Cost reduction, increased productivity and greater competitiveness are synonymous with the term outsourcing. However, an often overlooked factor behind outsourcing is skill shortage or access to talent.
On her recent visit to India in August 2009, US Sectary of State Hilary Clinton lauded India’s technical education as one of the best in the world. In response to a question about India’s education system, Clinton responded, “You can look at the very best in Indian education, and it’s the best in the world. You can look at the technical education and it is to be envied. It is so effective.” Despite its Third World status, India has for decades been producing technical graduates of international caliber. And with its huge population, India not only has talent it has talent in immense numbers.
3.1 million students graduate from Indian universities annually, a number expected to double in the next few years. India’s reputation in software programming is that of a world leader; hence why half of Fortune 500 companies outsource their software operations to India.
With technical talent in reserve, outsourcing to India is often therefore as much about access to talent as about cost reduction. The fact quite simply is that often companies struggle to recruit domestically the appropriately qualified and experienced employees they require. A recent article in Business 2.0+, entitled “The Coming Job Boom,” even implies offshore outsourcing may prove critical to America in the face of a skilled worker shortage caused by the imminent retirement of baby boomers. This article cited research by labor economist Anthony Carnevale, former Chairman of President Clinton’s National Commission for Employment Policy, who forecast that America will face a skilled worker gap that will grow to 5.3 million by 2010 and 14 million by 2020. The skills shortage void is even more dire for a country such as Canada. Often victim to brain drain and a relatively small number of technical graduates, the outsourcing option must be pursued. The cost reduction which comes with outsourcing is therefore not always necessarily the motive for outsourcing but merely a complimentary bi-product.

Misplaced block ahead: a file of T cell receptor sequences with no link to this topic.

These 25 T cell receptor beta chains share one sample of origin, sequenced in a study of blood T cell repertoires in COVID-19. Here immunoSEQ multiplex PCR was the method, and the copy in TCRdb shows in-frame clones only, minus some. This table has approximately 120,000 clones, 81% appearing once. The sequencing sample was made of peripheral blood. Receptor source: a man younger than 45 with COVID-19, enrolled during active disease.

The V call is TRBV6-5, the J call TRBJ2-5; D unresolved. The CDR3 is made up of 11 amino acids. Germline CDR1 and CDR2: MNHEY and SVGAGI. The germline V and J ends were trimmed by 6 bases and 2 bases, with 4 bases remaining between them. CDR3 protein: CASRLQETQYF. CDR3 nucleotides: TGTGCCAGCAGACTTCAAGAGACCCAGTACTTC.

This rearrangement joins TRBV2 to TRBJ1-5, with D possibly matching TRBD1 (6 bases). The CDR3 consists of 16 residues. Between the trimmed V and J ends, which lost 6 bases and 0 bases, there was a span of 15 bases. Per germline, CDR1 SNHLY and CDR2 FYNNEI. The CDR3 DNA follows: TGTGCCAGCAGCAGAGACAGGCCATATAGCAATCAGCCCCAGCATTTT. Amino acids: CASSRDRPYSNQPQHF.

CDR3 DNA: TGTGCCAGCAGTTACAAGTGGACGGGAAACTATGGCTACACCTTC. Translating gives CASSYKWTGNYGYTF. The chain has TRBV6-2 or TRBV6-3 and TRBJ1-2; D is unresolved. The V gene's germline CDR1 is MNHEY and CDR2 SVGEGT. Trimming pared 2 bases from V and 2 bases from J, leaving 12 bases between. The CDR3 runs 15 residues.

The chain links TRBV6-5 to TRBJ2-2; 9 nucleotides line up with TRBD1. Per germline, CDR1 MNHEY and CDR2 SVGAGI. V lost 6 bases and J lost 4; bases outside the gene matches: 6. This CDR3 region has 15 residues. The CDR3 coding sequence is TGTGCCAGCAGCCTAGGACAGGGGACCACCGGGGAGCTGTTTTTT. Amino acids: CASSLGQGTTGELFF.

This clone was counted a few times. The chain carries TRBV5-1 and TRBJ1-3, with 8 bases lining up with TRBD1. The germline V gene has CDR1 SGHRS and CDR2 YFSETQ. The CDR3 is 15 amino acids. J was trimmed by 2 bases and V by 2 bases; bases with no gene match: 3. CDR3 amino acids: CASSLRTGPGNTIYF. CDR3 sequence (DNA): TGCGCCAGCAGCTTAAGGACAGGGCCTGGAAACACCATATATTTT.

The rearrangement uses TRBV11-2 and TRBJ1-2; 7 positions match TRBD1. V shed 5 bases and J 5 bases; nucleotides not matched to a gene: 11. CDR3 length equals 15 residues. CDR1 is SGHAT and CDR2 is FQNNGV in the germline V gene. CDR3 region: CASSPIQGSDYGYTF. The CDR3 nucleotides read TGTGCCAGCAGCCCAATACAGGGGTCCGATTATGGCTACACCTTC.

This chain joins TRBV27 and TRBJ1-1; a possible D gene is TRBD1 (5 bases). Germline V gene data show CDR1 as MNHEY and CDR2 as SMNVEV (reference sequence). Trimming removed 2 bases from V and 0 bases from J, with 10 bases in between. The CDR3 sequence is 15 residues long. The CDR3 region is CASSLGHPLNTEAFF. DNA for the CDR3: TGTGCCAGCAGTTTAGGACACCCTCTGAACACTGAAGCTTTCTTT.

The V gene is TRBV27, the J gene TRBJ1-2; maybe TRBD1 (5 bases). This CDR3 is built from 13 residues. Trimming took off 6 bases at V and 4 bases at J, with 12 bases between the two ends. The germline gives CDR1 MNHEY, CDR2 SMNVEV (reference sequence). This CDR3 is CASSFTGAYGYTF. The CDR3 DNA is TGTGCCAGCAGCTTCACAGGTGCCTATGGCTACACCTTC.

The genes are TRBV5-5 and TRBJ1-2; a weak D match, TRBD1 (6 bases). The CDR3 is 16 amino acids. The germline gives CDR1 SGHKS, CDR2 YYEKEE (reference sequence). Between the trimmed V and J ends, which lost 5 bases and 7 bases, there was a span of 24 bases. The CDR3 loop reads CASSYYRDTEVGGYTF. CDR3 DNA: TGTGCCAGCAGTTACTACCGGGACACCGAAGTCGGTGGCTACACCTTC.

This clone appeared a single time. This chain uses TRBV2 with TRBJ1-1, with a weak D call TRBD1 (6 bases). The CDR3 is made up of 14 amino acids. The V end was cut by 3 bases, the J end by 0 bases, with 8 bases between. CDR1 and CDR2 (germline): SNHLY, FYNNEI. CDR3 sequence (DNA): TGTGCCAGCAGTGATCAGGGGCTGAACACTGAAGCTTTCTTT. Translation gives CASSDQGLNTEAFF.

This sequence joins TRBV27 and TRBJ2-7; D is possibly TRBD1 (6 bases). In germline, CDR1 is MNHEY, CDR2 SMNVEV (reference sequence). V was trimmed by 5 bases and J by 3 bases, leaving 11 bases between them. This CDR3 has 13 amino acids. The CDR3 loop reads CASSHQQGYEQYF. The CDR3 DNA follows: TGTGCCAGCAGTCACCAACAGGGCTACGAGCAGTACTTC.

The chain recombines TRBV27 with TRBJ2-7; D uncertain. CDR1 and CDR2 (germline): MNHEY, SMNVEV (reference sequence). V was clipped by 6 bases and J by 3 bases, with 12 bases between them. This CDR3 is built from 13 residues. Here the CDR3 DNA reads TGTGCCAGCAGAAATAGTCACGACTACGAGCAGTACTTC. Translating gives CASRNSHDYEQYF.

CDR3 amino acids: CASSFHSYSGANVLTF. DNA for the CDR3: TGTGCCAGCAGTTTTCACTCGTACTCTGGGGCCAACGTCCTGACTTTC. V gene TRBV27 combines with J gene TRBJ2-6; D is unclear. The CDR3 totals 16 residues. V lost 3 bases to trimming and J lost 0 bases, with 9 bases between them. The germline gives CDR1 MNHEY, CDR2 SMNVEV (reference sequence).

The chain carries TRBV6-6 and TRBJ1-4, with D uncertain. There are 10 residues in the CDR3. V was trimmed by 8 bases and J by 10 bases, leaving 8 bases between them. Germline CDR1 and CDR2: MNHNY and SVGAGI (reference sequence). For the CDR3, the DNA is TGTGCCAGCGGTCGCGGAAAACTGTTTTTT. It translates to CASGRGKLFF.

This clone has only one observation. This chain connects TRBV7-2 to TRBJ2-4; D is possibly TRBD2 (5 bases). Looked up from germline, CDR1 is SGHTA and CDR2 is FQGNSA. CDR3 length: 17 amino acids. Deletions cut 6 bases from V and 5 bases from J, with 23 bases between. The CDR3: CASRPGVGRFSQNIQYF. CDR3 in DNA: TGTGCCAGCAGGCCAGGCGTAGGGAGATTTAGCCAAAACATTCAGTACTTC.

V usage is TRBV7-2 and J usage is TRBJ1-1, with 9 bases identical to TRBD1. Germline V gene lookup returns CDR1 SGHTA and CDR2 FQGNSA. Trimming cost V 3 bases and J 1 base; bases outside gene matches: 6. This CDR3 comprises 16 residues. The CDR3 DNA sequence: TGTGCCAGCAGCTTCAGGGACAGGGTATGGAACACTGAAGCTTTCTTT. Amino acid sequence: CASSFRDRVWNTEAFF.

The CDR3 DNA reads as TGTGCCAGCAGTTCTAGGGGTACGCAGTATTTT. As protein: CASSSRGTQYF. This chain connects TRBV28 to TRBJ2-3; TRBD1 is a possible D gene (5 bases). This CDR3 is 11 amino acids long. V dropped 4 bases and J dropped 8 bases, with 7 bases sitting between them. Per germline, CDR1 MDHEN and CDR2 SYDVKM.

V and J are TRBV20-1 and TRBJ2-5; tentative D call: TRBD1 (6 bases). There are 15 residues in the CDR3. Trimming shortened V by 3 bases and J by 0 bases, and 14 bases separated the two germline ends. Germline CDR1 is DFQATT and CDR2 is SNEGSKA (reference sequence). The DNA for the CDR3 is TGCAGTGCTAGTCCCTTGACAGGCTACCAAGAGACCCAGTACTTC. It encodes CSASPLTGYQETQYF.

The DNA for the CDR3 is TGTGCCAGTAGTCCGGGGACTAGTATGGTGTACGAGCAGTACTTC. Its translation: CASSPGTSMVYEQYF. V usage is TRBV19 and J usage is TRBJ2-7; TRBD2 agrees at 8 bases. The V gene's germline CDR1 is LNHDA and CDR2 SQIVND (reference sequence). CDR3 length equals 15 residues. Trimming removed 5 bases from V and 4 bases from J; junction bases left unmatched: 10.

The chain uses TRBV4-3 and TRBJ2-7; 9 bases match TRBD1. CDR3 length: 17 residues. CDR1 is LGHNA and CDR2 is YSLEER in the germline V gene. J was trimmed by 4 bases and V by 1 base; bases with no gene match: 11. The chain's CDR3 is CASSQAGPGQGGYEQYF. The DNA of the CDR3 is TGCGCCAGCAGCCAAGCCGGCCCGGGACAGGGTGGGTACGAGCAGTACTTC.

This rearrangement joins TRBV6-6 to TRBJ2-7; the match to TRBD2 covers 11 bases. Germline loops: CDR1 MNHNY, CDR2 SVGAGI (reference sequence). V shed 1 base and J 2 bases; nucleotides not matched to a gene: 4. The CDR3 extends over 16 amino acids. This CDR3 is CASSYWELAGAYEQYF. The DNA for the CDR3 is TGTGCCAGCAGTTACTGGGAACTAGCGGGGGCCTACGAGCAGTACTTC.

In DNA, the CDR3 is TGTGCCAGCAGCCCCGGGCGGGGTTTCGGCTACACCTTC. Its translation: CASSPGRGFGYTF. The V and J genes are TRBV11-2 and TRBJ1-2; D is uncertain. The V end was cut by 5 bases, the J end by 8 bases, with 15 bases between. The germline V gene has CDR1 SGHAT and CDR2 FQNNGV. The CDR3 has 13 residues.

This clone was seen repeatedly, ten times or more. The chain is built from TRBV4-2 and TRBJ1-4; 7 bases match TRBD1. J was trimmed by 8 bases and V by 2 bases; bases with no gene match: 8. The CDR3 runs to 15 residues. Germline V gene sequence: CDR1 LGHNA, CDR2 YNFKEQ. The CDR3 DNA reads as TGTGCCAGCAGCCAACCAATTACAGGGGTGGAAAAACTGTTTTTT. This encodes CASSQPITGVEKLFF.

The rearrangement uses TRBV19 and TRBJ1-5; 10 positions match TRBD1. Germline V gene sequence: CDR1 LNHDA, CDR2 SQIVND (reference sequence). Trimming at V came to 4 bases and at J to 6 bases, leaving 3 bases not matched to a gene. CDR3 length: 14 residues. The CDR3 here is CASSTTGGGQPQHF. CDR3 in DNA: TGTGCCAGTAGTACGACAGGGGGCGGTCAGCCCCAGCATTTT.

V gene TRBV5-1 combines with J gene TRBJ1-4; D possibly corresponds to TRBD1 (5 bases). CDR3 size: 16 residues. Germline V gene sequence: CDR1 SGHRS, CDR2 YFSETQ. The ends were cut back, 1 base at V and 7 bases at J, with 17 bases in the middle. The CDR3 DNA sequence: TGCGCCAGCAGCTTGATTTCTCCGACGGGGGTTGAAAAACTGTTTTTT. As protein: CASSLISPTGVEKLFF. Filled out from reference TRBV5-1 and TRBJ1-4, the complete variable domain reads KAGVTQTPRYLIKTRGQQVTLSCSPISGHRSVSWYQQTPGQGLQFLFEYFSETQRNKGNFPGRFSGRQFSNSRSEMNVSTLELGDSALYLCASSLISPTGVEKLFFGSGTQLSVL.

SMEs (small to medium sized enterprises) are most likely to suffer at the hands of skill shortages. For a variety of reasons, MNCs have the pulling power which will always enable them to recruit the most qualified and skilled candidates, wherever their location. With small budgets, SMEs however often struggle to hire the employees they require. Additional factors such as location also work against SMEs. Whilst, MNCs have bases throughout the world’s leading cities, SMEs may be too remote to access domestically available talent. Outsourcing for SMEs in particular can thus be a life line and the only feasible option. SME outsourcing from the US to India alone is currently US$7 billion per year a figure expected to grow to $11 billion by March 2010.
For MNCs outsourcing enables companies to hire the best talent in the world. By not outsourcing MNCs invite foreign companies to out compete them by acquiring more talented employees.
Companies decide to outsource for a whole variety of reasons. One of the prominent reasons for outsourcing is however to access talent which is not available domestically. Outsourcing can hence be immeasurably valuable; it provides companies with a life line, where previously there was none. Were companies unable to outsource the repercussion could be grave. Any company will suffer from inefficiency and a lack of competitiveness if its staff does not reflect the ability it requires.